Next Saturday, Cats and Kittens
will invade the camp of the Tell City
teams, if weathet permits. An interest
ing tr:.me is expected.
OWENSBORO 41 TO 0.
Hardinsburg, Ky., Nov. 5. The
second string team of the Owensboro
high school football aggregation were
defeated by the Hardinsburg eleven
here today by a score of 41 to 0. The
locals plowed through the visitors
lines for a total of six touchdowns
an4 kiched five. ?oaIs- Although out-
ncigiicu mc visuuis jjui up a suu
fight. The score: '
Quarters 12 3 4 T
Hardinsburg - - - - 7 6 14 14 11
Owensboro - - - - 0 0 0 0 0
BEAUTIFUL COUNTRY HOME
DESTROYED BY FIRE.
Trvimrtnn Nnv .-. r?nprianTln.
WHORLEY TWIN DIES
Eleanor, a twin and the 5 months
old daughter of Mr. and Mrs. Charlie
Whorley, died Monday night. The
funeral was held Tuesday afternoon
at the residence and the interment
held in the Cloverport cemetery. Rev.
E. C. Nail conductd the services.
LOCAL CHURCH NEWS
j The Epworth League mission study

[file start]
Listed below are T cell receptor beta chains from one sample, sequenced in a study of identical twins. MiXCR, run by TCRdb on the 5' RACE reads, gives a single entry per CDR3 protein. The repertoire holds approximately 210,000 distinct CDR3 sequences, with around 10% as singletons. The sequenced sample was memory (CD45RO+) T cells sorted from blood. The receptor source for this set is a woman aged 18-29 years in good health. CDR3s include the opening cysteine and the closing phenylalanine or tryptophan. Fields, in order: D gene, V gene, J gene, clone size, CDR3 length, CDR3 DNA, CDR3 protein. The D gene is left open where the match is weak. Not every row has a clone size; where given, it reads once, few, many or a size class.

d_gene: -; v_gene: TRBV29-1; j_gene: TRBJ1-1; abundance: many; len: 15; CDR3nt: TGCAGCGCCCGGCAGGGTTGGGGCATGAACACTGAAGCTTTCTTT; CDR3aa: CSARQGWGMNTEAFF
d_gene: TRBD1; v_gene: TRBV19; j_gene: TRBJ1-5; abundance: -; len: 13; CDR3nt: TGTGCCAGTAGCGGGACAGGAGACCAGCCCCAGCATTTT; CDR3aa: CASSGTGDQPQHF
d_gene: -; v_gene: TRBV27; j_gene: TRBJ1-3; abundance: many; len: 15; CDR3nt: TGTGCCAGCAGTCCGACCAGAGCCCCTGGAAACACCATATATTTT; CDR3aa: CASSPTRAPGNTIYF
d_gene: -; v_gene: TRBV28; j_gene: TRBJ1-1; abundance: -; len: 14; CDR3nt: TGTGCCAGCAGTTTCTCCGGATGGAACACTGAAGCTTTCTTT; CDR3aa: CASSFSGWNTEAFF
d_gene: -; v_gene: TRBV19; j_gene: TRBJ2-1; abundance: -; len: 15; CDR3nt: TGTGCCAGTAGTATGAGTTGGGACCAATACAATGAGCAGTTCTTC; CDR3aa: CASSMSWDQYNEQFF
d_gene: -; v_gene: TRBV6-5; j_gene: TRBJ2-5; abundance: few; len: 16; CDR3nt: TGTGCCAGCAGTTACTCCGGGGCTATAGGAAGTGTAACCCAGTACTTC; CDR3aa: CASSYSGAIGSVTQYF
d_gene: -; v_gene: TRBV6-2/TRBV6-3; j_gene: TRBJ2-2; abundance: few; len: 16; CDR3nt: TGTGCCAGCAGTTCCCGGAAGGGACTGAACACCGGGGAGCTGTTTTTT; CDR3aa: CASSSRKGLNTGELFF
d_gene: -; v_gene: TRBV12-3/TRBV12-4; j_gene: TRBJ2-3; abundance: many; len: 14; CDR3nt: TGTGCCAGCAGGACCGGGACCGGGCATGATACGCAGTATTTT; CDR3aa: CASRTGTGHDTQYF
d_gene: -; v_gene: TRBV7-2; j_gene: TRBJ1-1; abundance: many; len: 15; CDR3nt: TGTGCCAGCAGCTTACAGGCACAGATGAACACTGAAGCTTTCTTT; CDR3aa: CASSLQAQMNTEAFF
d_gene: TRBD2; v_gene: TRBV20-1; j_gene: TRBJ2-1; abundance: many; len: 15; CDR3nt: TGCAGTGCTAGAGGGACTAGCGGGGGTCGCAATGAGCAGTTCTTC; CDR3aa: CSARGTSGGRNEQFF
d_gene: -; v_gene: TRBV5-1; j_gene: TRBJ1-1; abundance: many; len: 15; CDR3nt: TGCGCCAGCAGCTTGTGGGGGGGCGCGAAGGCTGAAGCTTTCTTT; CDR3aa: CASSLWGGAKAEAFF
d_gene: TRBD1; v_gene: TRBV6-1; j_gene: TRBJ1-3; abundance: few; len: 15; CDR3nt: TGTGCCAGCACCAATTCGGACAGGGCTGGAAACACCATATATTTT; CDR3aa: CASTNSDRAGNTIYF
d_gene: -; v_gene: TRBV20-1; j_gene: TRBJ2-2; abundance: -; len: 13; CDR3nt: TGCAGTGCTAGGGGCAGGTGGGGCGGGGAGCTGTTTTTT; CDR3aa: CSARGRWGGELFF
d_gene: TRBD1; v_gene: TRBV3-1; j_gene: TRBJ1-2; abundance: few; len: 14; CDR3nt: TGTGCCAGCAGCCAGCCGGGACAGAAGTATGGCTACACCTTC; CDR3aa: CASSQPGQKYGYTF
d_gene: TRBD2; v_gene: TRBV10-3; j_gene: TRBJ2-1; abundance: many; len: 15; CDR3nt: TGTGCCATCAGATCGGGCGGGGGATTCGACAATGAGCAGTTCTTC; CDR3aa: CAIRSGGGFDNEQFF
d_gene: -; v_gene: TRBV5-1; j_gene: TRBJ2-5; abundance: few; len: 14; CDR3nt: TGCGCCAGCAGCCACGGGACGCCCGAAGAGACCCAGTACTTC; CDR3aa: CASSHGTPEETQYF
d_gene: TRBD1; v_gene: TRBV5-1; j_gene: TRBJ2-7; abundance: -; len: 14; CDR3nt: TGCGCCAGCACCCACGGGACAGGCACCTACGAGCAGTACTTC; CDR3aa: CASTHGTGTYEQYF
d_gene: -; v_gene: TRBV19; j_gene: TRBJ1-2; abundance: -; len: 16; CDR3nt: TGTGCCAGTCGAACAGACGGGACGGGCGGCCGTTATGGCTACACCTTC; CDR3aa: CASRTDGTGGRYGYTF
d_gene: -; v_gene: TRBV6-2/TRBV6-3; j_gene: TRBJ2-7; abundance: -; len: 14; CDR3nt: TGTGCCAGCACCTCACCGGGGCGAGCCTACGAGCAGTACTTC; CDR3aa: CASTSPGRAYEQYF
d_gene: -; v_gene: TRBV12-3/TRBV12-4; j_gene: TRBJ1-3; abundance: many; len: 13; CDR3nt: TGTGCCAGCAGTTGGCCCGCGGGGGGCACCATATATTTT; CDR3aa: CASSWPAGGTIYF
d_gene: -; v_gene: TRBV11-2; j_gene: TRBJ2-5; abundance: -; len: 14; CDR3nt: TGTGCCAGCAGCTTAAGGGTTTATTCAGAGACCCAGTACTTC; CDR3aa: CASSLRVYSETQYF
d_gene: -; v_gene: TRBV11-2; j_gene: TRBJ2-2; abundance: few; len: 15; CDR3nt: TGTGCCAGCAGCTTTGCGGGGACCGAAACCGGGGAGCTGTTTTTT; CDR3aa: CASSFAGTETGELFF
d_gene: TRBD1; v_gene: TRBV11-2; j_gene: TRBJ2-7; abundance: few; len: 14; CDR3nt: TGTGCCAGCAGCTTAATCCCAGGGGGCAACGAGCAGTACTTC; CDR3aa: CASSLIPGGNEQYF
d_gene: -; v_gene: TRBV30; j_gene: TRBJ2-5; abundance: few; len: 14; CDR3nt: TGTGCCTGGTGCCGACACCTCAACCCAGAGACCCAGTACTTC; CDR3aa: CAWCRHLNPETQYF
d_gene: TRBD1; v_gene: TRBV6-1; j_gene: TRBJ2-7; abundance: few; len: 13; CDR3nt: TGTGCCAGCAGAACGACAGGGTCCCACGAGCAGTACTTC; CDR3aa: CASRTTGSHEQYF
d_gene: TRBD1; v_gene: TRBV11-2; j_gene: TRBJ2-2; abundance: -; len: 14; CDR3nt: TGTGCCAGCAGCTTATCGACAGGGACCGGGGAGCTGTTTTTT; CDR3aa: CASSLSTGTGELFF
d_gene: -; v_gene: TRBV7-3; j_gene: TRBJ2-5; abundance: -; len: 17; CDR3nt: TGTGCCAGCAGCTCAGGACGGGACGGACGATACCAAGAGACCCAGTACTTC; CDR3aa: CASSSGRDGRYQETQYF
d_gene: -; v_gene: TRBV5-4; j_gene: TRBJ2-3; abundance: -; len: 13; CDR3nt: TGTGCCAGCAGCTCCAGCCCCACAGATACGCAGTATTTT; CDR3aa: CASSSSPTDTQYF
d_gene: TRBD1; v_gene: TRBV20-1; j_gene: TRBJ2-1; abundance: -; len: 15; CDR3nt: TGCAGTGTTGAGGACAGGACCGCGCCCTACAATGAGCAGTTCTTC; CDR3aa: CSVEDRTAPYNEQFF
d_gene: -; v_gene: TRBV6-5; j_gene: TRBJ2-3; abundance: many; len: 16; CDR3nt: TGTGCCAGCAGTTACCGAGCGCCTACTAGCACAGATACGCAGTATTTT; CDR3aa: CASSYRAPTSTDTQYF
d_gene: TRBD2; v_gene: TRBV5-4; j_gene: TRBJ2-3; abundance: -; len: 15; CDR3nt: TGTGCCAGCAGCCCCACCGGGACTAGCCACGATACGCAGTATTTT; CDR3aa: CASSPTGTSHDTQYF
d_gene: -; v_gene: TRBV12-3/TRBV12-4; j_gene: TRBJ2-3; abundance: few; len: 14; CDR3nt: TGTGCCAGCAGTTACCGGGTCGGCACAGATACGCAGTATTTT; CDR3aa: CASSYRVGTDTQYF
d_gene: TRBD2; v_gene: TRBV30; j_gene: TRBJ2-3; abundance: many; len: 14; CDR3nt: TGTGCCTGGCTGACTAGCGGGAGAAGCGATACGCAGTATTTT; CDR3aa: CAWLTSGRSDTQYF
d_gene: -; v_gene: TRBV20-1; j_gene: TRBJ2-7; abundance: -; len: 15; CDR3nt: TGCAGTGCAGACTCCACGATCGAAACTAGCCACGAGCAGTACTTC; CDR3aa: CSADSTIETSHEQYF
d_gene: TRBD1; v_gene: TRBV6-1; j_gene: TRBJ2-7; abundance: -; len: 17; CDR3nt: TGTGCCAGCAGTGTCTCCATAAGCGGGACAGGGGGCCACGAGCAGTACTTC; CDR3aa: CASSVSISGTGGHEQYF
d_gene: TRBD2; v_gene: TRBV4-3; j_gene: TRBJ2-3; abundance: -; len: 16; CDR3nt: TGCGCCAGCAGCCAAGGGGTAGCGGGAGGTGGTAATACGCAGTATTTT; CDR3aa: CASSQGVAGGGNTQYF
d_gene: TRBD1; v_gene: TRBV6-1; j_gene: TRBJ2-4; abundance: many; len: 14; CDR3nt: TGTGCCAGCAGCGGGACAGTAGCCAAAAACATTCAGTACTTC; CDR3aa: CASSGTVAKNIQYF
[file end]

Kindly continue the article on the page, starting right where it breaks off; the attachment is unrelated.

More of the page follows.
ciass has been organjzea and the first
meeting will be held Thursday night
0f this week at the home of Mrs
David B- Phelps, who is the leader,
The ciass win stud ..Thc Near East
Cross Roai, o the World" by Wm.
' ' o
I In ozservance of the Week of
Prayer and Self Denial members of
the Woman's Missionary Society of
the Methodist church gave a free will
offering of over $25
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Bank your Money It isn't
safe under the fireplace or in
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watch the. Surplus and Indi
vidual Profits Account for
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And we pridefully but not
boastfully say our actual
cash Surplus is $58,000 or al
most $50,000 more Surplus
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("ShcBank ihat makes you feet at Home",